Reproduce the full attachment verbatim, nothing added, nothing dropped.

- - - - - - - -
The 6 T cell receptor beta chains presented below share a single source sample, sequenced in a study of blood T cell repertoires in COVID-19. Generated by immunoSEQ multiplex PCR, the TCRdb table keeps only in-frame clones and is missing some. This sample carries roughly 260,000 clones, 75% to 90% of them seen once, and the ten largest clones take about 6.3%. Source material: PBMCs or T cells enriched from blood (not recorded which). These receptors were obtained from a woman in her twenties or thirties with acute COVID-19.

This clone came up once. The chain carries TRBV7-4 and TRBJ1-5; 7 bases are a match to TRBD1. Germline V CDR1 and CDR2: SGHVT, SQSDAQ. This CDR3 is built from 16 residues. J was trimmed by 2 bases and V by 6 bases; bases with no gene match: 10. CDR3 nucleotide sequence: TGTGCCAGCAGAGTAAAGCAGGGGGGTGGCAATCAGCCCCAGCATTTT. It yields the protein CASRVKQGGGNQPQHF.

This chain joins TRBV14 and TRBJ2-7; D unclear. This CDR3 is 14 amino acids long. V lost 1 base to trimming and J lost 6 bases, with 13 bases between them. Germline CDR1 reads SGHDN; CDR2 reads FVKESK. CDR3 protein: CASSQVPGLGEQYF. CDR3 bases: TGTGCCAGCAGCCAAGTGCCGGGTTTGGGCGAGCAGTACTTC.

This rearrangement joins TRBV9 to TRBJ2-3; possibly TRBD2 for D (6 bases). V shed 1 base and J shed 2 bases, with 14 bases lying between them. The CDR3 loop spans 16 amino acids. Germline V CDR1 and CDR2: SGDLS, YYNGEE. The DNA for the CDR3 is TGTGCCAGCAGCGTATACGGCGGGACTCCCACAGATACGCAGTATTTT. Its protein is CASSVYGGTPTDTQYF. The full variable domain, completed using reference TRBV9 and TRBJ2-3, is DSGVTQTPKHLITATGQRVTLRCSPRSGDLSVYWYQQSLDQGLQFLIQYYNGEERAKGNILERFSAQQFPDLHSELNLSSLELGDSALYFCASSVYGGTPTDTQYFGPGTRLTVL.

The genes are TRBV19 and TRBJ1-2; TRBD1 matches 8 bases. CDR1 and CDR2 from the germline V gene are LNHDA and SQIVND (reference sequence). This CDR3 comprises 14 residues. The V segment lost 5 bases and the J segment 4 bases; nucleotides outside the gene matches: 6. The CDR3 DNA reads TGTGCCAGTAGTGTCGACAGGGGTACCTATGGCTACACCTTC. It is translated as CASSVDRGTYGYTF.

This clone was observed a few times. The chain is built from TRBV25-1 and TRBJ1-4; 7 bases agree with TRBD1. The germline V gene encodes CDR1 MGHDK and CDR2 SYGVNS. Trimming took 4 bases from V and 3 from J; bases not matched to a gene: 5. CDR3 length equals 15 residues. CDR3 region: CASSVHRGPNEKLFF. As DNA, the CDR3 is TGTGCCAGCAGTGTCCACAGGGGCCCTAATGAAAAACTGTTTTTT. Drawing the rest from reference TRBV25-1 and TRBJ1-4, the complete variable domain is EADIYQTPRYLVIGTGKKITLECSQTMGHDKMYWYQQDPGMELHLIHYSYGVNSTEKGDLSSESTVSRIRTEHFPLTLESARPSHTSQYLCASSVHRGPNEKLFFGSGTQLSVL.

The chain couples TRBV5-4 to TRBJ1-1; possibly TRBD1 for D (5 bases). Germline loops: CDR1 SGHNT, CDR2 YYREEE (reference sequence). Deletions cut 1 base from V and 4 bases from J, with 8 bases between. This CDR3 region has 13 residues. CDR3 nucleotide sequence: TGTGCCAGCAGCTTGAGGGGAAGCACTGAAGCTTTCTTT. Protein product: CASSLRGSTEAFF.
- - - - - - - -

The 6 T cell receptor beta chains presented below share a single source sample, sequenced in a study of blood T cell repertoires in COVID-19. Generated by immunoSEQ multiplex PCR, the TCRdb table keeps only in-frame clones and is missing some. This sample carries roughly 260,000 clones, 75% to 90% of them seen once, and the ten largest clones take about 6.3%. Source material: PBMCs or T cells enriched from blood (not recorded which). These receptors were obtained from a woman in her twenties or thirties with acute COVID-19.

This clone came up once. The chain carries TRBV7-4 and TRBJ1-5; 7 bases are a match to TRBD1. Germline V CDR1 and CDR2: SGHVT, SQSDAQ. This CDR3 is built from 16 residues. J was trimmed by 2 bases and V by 6 bases; bases with no gene match: 10. CDR3 nucleotide sequence: TGTGCCAGCAGAGTAAAGCAGGGGGGTGGCAATCAGCCCCAGCATTTT. It yields the protein CASRVKQGGGNQPQHF.

This chain joins TRBV14 and TRBJ2-7; D unclear. This CDR3 is 14 amino acids long. V lost 1 base to trimming and J lost 6 bases, with 13 bases between them. Germline CDR1 reads SGHDN; CDR2 reads FVKESK. CDR3 protein: CASSQVPGLGEQYF. CDR3 bases: TGTGCCAGCAGCCAAGTGCCGGGTTTGGGCGAGCAGTACTTC.

This rearrangement joins TRBV9 to TRBJ2-3; possibly TRBD2 for D (6 bases). V shed 1 base and J shed 2 bases, with 14 bases lying between them. The CDR3 loop spans 16 amino acids. Germline V CDR1 and CDR2: SGDLS, YYNGEE. The DNA for the CDR3 is TGTGCCAGCAGCGTATACGGCGGGACTCCCACAGATACGCAGTATTTT. Its protein is CASSVYGGTPTDTQYF. The full variable domain, completed using reference TRBV9 and TRBJ2-3, is DSGVTQTPKHLITATGQRVTLRCSPRSGDLSVYWYQQSLDQGLQFLIQYYNGEERAKGNILERFSAQQFPDLHSELNLSSLELGDSALYFCASSVYGGTPTDTQYFGPGTRLTVL.

The genes are TRBV19 and TRBJ1-2; TRBD1 matches 8 bases. CDR1 and CDR2 from the germline V gene are LNHDA and SQIVND (reference sequence). This CDR3 comprises 14 residues. The V segment lost 5 bases and the J segment 4 bases; nucleotides outside the gene matches: 6. The CDR3 DNA reads TGTGCCAGTAGTGTCGACAGGGGTACCTATGGCTACACCTTC. It is translated as CASSVDRGTYGYTF.

This clone was observed a few times. The chain is built from TRBV25-1 and TRBJ1-4; 7 bases agree with TRBD1. The germline V gene encodes CDR1 MGHDK and CDR2 SYGVNS. Trimming took 4 bases from V and 3 from J; bases not matched to a gene: 5. CDR3 length equals 15 residues. CDR3 region: CASSVHRGPNEKLFF. As DNA, the CDR3 is TGTGCCAGCAGTGTCCACAGGGGCCCTAATGAAAAACTGTTTTTT. Drawing the rest from reference TRBV25-1 and TRBJ1-4, the complete variable domain is EADIYQTPRYLVIGTGKKITLECSQTMGHDKMYWYQQDPGMELHLIHYSYGVNSTEKGDLSSESTVSRIRTEHFPLTLESARPSHTSQYLCASSVHRGPNEKLFFGSGTQLSVL.

The chain couples TRBV5-4 to TRBJ1-1; possibly TRBD1 for D (5 bases). Germline loops: CDR1 SGHNT, CDR2 YYREEE (reference sequence). Deletions cut 1 base from V and 4 bases from J, with 8 bases between. This CDR3 region has 13 residues. CDR3 nucleotide sequence: TGTGCCAGCAGCTTGAGGGGAAGCACTGAAGCTTTCTTT. Protein product: CASSLRGSTEAFF.